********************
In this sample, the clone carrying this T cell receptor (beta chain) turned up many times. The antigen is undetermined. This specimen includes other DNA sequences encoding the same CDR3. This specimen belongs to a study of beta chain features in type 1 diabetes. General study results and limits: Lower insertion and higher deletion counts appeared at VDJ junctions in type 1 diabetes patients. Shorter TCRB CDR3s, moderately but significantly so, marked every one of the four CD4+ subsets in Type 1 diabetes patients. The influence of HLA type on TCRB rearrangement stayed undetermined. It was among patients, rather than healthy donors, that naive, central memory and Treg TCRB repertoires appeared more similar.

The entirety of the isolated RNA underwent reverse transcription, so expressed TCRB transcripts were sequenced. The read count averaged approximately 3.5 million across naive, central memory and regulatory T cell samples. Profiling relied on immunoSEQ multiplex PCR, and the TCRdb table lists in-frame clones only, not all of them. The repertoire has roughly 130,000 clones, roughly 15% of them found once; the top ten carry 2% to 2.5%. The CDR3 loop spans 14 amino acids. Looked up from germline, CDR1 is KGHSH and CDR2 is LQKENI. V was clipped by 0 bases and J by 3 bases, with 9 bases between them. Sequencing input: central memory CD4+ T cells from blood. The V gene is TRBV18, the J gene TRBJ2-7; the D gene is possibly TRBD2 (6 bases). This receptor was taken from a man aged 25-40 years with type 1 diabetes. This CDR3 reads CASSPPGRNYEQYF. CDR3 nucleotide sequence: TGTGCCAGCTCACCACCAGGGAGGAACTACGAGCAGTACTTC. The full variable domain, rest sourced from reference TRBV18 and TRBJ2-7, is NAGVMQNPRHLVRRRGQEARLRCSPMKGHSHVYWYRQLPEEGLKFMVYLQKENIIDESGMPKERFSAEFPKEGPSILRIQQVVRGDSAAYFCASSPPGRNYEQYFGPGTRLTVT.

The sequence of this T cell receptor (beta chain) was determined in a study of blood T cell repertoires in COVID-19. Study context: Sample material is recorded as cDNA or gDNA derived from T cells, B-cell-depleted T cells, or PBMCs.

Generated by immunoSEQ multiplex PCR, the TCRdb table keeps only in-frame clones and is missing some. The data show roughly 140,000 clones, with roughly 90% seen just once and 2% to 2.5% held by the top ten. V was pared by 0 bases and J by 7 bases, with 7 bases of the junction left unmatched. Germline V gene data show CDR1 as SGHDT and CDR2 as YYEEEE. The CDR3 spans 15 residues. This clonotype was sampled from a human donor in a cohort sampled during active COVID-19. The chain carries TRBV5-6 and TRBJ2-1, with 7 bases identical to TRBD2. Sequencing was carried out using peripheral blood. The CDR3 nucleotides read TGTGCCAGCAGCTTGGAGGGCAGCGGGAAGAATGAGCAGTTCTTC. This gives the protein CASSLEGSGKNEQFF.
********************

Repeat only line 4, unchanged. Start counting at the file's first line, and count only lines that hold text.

Generated by immunoSEQ multiplex PCR, the TCRdb table keeps only in-frame clones and is missing some. The data show roughly 140,000 clones, with roughly 90% seen just once and 2% to 2.5% held by the top ten. V was pared by 0 bases and J by 7 bases, with 7 bases of the junction left unmatched. Germline V gene data show CDR1 as SGHDT and CDR2 as YYEEEE. The CDR3 spans 15 residues. This clonotype was sampled from a human donor in a cohort sampled during active COVID-19. The chain carries TRBV5-6 and TRBJ2-1, with 7 bases identical to TRBD2. Sequencing was carried out using peripheral blood. The CDR3 nucleotides read TGTGCCAGCAGCTTGGAGGGCAGCGGGAAGAATGAGCAGTTCTTC. This gives the protein CASSLEGSGKNEQFF.